10. Sometimes, it’s okay to go to bed angry.
2 a.m. is not the time for a fight. If you and your spouse are annoyed at one another, the middle of the night when you are both exhausted and not thinking clearly will not produce a productive conversation. If it’s something that won’t get resolved quickly, remind your spouse how much you love him or her, and then set a time to resume the discussion later, when cooler and more well-rested minds can prevail.
11. Love your spouse the way he or she needs to be loved.
Not everyone views love the same. Some people think material possessions show affection, while others prefer physical connections. If you are constantly telling your spouse how much you love them but they would prefer that you show it in a different way, do what you can to let them know where your affections are.
12. Don’t give up on each other.
When you are with someone for several years, your lives are generally entrenched in routine, which can feel boring at times. Sometimes things happen and you think you never want to speak to your spouse again, but all isn’t lost. Don’t give up. If something isn’t working, figure out a way to fix it.
13. Take them for who they are, not who you want them to be.
Getting married does not change a person. At least, it shouldn’t. Quirks or bad habits that your new spouse had before saying “I do” will still be there. Let them be themselves and don’t force them to adopt a new persona just because that’s what you think they should do. Time has a way of changing people, so when you love them for who they are without judgment, you’ll grow closer over the years.
14. Never stop kissing.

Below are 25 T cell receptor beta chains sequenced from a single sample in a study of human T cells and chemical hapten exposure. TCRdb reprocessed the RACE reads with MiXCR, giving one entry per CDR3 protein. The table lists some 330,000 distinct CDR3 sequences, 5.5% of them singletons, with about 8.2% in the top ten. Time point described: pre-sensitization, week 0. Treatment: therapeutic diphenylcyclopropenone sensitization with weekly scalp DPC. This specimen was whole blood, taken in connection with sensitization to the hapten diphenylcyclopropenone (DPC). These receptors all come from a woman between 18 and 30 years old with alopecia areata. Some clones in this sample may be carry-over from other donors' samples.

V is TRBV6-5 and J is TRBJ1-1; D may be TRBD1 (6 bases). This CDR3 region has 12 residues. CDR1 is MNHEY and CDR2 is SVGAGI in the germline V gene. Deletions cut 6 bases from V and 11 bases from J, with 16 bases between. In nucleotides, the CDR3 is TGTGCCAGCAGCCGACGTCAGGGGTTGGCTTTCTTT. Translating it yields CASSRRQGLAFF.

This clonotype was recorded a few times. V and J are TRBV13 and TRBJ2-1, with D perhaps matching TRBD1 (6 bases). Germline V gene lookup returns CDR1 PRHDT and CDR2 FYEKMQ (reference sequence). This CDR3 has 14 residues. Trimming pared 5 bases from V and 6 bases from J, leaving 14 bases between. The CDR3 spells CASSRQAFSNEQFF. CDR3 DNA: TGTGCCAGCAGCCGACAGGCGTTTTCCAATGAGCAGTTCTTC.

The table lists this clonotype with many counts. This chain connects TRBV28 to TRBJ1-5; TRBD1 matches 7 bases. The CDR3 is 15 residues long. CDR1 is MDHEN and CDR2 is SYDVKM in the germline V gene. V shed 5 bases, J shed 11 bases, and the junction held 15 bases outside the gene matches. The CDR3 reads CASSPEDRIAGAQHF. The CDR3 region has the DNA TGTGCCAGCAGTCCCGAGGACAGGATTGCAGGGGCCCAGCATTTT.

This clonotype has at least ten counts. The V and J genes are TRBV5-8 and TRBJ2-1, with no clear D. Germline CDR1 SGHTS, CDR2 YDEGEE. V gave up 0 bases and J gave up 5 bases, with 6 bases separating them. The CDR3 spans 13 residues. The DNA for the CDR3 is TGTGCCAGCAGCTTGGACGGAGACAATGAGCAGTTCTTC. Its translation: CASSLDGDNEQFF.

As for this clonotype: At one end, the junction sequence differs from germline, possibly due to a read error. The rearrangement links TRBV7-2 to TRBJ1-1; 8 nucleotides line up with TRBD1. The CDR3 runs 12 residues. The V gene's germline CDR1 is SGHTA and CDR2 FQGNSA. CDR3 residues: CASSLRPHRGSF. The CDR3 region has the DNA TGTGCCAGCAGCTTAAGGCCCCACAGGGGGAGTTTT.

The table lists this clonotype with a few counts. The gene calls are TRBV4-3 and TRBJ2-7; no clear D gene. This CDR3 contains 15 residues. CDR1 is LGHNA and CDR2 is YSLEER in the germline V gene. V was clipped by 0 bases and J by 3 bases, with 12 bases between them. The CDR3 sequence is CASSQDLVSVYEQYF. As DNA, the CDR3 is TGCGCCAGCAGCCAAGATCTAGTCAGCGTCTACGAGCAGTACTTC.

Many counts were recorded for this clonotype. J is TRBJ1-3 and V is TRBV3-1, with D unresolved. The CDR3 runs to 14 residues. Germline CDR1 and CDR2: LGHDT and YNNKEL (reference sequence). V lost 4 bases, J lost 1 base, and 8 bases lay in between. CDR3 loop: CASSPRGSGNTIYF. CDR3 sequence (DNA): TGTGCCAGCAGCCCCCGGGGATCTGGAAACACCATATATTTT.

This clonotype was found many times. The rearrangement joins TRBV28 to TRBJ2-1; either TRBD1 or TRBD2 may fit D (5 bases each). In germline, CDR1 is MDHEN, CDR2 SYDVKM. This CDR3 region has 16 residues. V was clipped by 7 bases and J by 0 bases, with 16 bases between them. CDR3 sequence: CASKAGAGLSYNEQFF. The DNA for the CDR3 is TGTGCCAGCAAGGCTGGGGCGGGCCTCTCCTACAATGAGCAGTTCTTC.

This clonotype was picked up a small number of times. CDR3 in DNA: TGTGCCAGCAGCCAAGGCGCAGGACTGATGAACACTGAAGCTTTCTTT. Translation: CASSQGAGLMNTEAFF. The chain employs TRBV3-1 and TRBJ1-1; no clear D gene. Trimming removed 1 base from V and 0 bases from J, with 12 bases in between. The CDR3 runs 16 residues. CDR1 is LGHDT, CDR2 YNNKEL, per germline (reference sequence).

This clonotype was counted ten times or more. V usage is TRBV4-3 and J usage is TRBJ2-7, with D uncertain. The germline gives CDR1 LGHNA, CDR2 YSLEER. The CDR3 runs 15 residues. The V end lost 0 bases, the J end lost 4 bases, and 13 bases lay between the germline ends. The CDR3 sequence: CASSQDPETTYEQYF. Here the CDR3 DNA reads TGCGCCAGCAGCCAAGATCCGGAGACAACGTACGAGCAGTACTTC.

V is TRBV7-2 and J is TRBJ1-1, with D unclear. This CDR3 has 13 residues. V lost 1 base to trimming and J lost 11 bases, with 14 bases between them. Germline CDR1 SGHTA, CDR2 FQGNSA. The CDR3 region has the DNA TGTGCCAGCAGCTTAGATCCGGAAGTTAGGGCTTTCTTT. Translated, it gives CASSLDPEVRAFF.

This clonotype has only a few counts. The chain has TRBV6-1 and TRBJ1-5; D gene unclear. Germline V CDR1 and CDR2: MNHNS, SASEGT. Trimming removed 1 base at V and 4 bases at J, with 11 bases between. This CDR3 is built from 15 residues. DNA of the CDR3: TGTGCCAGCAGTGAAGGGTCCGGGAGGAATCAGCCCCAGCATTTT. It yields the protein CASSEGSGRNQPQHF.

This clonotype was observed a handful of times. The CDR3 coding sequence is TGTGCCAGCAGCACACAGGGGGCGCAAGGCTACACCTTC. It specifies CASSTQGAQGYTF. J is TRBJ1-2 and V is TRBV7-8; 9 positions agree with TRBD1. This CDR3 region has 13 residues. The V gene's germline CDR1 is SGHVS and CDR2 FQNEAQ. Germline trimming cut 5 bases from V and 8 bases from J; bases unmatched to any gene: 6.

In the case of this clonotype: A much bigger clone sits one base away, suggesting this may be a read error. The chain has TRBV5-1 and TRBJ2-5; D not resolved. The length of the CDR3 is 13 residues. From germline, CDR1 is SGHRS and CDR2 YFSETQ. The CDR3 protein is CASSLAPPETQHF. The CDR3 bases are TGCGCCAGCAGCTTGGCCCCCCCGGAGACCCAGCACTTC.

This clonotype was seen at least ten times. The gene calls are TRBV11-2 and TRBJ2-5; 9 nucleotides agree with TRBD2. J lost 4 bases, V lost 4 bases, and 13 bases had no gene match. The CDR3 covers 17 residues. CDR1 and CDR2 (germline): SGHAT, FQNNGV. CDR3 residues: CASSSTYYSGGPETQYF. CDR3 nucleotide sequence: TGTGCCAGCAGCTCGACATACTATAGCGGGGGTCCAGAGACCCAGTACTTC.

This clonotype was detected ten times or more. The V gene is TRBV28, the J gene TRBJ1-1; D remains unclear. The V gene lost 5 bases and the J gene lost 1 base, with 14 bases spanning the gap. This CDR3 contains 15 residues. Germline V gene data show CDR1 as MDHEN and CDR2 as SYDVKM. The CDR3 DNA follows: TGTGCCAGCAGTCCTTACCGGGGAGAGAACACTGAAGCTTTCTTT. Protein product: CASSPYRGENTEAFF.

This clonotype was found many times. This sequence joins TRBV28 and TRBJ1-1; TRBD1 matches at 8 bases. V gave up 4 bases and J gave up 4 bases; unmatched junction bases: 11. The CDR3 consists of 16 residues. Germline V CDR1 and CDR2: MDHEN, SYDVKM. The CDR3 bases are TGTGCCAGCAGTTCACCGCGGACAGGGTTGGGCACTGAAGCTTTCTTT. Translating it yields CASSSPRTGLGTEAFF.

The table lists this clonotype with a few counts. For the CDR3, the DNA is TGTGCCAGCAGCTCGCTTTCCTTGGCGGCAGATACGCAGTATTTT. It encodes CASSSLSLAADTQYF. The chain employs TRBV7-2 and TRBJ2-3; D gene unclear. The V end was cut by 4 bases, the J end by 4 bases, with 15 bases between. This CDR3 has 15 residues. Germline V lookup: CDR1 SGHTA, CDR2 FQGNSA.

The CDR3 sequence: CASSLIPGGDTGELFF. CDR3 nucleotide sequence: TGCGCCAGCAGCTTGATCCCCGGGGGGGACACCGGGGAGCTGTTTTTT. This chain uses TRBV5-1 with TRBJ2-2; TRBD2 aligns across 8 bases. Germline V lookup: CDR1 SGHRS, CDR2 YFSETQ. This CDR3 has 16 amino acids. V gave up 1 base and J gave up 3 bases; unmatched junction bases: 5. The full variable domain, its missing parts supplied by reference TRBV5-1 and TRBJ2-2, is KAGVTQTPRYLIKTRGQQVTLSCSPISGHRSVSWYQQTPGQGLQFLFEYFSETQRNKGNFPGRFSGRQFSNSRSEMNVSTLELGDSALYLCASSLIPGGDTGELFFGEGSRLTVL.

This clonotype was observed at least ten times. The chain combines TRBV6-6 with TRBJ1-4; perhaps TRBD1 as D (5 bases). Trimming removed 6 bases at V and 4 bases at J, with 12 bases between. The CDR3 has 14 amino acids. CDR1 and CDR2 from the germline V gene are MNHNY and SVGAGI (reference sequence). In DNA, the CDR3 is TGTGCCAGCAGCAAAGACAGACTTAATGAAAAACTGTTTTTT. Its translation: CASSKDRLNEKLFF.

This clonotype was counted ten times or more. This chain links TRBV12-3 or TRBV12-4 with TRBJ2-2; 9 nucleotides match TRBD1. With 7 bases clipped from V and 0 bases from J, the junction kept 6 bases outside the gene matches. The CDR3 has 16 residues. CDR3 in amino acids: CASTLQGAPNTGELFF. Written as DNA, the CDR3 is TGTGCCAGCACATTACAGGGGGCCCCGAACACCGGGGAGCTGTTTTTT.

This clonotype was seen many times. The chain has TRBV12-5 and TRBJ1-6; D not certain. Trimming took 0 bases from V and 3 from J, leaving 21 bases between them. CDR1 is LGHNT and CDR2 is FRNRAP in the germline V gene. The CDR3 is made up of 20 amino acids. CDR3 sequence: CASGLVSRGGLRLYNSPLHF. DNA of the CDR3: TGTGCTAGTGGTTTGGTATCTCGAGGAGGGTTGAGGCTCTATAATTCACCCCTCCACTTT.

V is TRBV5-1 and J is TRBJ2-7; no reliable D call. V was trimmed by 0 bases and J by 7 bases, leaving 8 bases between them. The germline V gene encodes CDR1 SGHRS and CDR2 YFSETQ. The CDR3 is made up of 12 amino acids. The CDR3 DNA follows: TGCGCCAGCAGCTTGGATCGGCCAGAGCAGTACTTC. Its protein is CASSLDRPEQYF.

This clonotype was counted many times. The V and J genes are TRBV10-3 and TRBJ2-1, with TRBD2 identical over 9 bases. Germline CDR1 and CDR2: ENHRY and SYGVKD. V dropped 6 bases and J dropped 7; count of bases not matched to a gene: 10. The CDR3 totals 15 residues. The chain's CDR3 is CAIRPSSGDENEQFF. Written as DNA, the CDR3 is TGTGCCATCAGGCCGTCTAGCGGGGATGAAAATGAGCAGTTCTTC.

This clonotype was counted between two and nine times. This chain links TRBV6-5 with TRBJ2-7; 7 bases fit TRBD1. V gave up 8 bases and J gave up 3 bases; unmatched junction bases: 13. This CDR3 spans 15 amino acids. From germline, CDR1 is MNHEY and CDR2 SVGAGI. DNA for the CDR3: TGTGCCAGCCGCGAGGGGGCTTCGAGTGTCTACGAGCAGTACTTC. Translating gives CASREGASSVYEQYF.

It sounds strange, but there is a certain point in marriage where having sex comes easier than kissing. Take time to kiss your spouse every day, as couples who make time to smooch are less likely to get divorced. Don’t make it a quick peck as you’re rolling over to go to sleep; take a few seconds to kiss them properly and really mean it.
15. Have fun!
You and your spouse are sharing a life together, and what good is that if you can’t even have fun together? Remember that it’s okay to be silly and to laugh. It’ll actually be pretty helpful when tough times come in life if you have someone who can always make you smile.
16. Figure out the roles of in-laws.
When two families blend, it’s not uncommon for the respective matriarch and patriarch to be unsure of their new role. Talk to your spouse and have a frank discussion about in-laws coming over for visits, how involved they will be in your day-to-day lives, and things of that nature. While in-law relationships are hardly the dramatic situation you see on TV, it’s still helpful to get things settled up front.
17. Don’t talk badly about your spouse.
Yes, your spouse will annoy you at times, and you’ll want to vent that out, but think of a better way to do it than to run your mouth to other people. Your spouse is the person you promised to love and share your life with, so why would you want anyone to think badly about them? Don’t make a negative Facebook status about them, and just work out your problems in private.
18. Compliment your spouse and show your appreciation.
19. Even if you don’t want them right away, talk about kids as soon as possible.
The decision to have kids is not one that should be taken lightly, so it’s best to plan ahead. Discuss when you think you’d like to have kids, how many you’d like to have, and it wouldn’t hurt to discuss parenting styles either. Even if you both think you don’t ever want kids, it might be nice to have a hypothetical conversation, should anyone change their minds down the road.
20. When all else fails, remember what is important.